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Singapore Deploys More Resources to Contain Bunker Spill

Singapore cleanup
Courtesy MPA Singapore

Published Jun 17, 2024 10:28 PM by The Maritime Executive

 

A large bunker fuel spill from a serious allision last weekend is spreading along Singapore's waterfront, and the authorities are intensifying containment and cleanup efforts to minimize the impact. 

On June 14, the dredger Vox Maxima reported loss of steering and propulsion, then struck the moored bunker tanker Marine Honour, hitting the vessel amidships on the starboard side. The allision ruptured one of the Honour's cargo tanks, releasing half the contents into the water. The estimated volume of the spill amounts to about 400 tonnes of low-sulfur bunker fuel, according to Maritime and Port Authority Singapore CEO Eng. Dih Teo. All crewmembers were reported safe, and both vessels remained stable. 

The MPA responded quickly by spraying dispersants on the slick and mobilizing skimmers to begin removing oil. About 1.5 kilometers of booms were deployed to contain the spill in the initial response, and the effort continues to gain momentum. The MPA expects to double the amount of boom deployed in the coming days, and it has brought in a contractor with two Current Buster systems to collect oil from the surface in high-priority areas. Both Oil Spill Response Ltd (OSRL) and T&T Group are on scene and working on the spill response effort.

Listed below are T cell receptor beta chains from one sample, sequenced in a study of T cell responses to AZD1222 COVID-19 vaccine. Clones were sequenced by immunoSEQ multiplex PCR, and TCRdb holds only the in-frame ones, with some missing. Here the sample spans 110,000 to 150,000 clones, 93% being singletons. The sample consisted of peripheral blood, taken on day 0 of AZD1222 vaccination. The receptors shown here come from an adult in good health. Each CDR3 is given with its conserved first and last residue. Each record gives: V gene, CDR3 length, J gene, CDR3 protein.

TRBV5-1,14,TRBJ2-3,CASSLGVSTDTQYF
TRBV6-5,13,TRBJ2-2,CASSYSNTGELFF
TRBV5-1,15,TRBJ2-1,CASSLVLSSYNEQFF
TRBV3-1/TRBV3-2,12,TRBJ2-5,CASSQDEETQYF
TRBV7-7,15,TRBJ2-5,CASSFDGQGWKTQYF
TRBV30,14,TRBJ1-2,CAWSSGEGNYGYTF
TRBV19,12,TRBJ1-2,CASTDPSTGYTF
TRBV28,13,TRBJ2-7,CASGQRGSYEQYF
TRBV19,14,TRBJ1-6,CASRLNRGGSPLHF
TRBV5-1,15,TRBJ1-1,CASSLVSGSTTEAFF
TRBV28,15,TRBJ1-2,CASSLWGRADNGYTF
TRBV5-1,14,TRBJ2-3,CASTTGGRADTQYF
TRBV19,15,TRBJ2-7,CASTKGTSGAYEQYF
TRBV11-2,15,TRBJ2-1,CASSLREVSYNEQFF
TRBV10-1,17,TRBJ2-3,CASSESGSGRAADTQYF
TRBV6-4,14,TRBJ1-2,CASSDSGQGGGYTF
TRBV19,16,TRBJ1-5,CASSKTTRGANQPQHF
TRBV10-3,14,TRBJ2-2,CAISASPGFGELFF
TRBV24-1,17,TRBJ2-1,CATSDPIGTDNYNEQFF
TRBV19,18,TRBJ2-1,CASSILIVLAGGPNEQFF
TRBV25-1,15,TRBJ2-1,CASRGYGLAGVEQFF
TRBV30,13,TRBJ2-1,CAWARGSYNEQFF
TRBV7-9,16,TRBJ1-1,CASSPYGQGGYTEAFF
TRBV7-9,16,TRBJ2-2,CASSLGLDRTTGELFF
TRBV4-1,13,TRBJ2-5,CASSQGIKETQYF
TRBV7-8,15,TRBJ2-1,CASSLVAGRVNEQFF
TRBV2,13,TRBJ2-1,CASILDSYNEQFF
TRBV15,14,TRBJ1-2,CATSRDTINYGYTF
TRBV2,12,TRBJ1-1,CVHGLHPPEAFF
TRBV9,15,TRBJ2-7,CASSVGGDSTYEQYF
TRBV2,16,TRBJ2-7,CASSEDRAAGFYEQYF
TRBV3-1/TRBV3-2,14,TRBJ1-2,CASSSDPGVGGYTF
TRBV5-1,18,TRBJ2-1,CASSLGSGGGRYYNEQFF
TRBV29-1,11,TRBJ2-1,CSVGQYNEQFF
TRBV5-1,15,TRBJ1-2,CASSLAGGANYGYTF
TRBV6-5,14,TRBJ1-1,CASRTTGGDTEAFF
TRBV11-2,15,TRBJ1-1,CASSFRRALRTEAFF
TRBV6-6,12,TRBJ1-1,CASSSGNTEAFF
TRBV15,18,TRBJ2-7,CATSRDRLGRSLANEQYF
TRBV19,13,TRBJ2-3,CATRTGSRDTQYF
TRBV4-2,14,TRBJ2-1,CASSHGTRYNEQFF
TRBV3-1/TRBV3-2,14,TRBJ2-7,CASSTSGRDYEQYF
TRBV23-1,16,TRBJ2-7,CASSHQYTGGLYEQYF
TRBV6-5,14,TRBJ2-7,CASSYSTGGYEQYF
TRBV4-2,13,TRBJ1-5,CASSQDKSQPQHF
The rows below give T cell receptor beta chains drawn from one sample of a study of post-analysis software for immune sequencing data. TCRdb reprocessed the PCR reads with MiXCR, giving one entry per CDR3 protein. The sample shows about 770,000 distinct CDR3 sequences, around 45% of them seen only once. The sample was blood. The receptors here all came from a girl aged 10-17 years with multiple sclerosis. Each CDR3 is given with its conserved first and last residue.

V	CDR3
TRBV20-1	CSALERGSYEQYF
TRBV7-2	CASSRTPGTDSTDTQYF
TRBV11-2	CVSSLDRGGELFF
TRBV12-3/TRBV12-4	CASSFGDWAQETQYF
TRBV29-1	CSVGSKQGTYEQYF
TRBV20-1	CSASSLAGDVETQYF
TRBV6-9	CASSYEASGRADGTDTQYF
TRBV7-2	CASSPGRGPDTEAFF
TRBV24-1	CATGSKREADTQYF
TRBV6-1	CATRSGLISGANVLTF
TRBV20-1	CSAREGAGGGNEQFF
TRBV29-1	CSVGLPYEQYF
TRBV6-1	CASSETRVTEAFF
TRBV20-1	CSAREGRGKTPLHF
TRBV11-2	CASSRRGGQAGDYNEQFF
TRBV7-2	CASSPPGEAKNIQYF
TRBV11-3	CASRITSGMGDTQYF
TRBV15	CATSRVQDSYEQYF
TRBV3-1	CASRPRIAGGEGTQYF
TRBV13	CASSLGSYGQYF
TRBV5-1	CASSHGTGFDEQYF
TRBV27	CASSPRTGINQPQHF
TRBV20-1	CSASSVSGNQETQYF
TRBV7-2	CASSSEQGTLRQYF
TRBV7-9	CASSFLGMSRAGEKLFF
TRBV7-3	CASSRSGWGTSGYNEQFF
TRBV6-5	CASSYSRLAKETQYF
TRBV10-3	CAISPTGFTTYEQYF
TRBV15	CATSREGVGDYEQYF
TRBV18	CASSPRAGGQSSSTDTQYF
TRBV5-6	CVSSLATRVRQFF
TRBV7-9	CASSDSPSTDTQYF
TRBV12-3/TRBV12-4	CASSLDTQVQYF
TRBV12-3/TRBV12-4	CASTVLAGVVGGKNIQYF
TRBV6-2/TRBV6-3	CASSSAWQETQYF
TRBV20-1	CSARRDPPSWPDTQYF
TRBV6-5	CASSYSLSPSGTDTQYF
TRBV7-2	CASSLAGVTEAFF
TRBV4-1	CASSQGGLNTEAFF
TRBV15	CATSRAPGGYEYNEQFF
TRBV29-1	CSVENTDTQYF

On shore, parks agency NParks is coordinating the beachfront cleanup with a team of 250 personnel. Trained volunteers are assisting with the monitoring effort to track the impact of oil pollution, which continues to spread to new areas. 

On Monday, oil was detected off the Changi district, home to Singapore's main airport and its largest convention center. A boom has been deployed in the area as a preventive measure, along with one of the two Current Buster systems. 

 

Air quality readings are still within acceptable limits, the nation's environmental regulator said Monday. Luckily, no oil been detected near the seawater intake for the Jurong Island Desalination Plant, which supplies some of the city's fresh water. The Marina East Desalination plant has switched over to drawing its intake water from the Marina Reservoir as a precautionary measure. 

"There is no impact to our freshwater reservoirs as the oil spill has been limited to our coastal areas and some coastal drains. These drains convey and discharge stormwater to the sea and are not linked to our reservoirs," national water utility PUB said in a statement.